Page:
Michael Douglas may have been displaying admirable candour when he told a journalist this weekend that his throat cancer had been caused by a virus “which…comes about from cunnilingus” – but he also sparked a minor health scare.
Cancer specialists have been queuing up to reassure people that, while Mr Douglas is right on some points, the actual risk of getting cancer from oral sex is “very small”.
Asked if cancer had made him regret years of smoking and drinking Mr Douglas said: “No. Because without wanting to get too specific, this particular cancer is caused by HPV [human papillomavirus], which actually comes about from cunnilingus.”
However, Dr James McCaul, a head and neck cancer specialist at Bradford Royal Infirmary said that there was no way Mr Douglas could be sure his cancer was a direct consequence of oral sex.
“The only thing you could say for sure in such a case, is that there was a cancer and HPV virus particles were found,” he told The Independent. “Michael Douglas smoked cigars and drank as well. Without knowing his medical history we can’t say much for certain, but his cancer can’t be attributed solely to oral sex.”
The film star was right in that some HPV infections can lead to cancer, but experts pointed out that tobacco and alcohol use were also serious risk factors.
A very common virus, HPV has 100 variants, 15 of which are linked to higher cancer risks. It can be transferred by intimate contact – anything from open mouth kissing to penetrative sex.
By the age of 25, 90 per cent of sexually active people will have been exposed to HPV of some form, but in the vast majority it is completely harmless.
However, in a small number it can lead to a persistent infection, causing changes in cells that mean they can become cancerous. Around 25 – 30 per cent of throat cancers are believed to be HPV-related.
One American study suggested that the risk of oral HPV infection was higher for men because concentrations of the virus in the female genitalia were higher, making cunnilingus a higher risk activity than fellatio. People who smoke are much less likely to clear the virus from their body.
There has been a significant increase in instances of throat cancer since the mid-1990s, with cases doubling to almost 1,000 annually. Some experts have suggested this could be a legacy of diversifying sexual practices from the 1960s onwards. However, Dr Kat Arney, science information officer at Cancer Research UK, said that it was still uncertain why HPV-related cancers were on the increase.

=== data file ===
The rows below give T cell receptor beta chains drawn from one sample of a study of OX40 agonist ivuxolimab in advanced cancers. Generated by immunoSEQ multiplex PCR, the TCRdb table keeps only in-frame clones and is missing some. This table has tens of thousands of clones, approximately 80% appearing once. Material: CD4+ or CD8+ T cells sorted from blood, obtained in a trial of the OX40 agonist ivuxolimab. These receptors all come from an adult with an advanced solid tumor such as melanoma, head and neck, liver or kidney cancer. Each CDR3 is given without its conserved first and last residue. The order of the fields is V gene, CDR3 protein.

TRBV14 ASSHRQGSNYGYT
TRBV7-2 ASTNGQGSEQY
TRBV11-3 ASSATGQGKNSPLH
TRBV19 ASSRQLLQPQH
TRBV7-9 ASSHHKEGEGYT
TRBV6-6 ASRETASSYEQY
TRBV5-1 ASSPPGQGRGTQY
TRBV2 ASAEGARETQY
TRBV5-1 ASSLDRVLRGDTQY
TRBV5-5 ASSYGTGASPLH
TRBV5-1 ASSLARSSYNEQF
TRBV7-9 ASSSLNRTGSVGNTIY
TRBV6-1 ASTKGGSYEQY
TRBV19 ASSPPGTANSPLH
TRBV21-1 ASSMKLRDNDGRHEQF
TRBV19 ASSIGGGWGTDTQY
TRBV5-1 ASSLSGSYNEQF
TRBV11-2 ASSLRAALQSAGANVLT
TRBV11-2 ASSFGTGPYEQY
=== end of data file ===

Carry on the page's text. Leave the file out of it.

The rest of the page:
“We know there’s been a rise in head and neck cancers [of which throat cancer is one] and a rise in the proportion that are down to HPV,” said Dr Arney, “But at the moment there isn’t enough evidence to prove that changing sexual behaviour has led to more transfer of HPV and more head and neck cancers, and more studies need to be done.”
HPV is also linked with 99 per cent of cervical cancers. Girls aged 12 to 13 are offered an HPV vaccination as part of the NHS Childhood Vaccination programme and there are increasing calls for all young people to be vaccinated before they become sexually active.
Another of Mr Douglas’ claims which raised the eyebrows of experts was that “the best cure” for HPV-related cancer was more cunnilingus.
Dr Arney added that there was “no medical evidence that oral sex can treat or cure cancer”.
What the experts say:
Dr James McCaul, head and neck cancer specialist at Bradford Royal Infirmary
Michael Douglas can’t be 100 per cent confident in saying that his cancer was caused by oral sex. The only thing you could definitely say in such a case is that there was a cancer and HPV virus particles were found. In the UK there’s still more head and neck caused by tobacco usage and alcohol consumption or a combination of the two, than by HPV. Michael Douglas smoked cigars and drank as well, without knowing his medical history we can’t say much for certain, but his cancer can’t be attributed solely to oral sex.
Independent News Service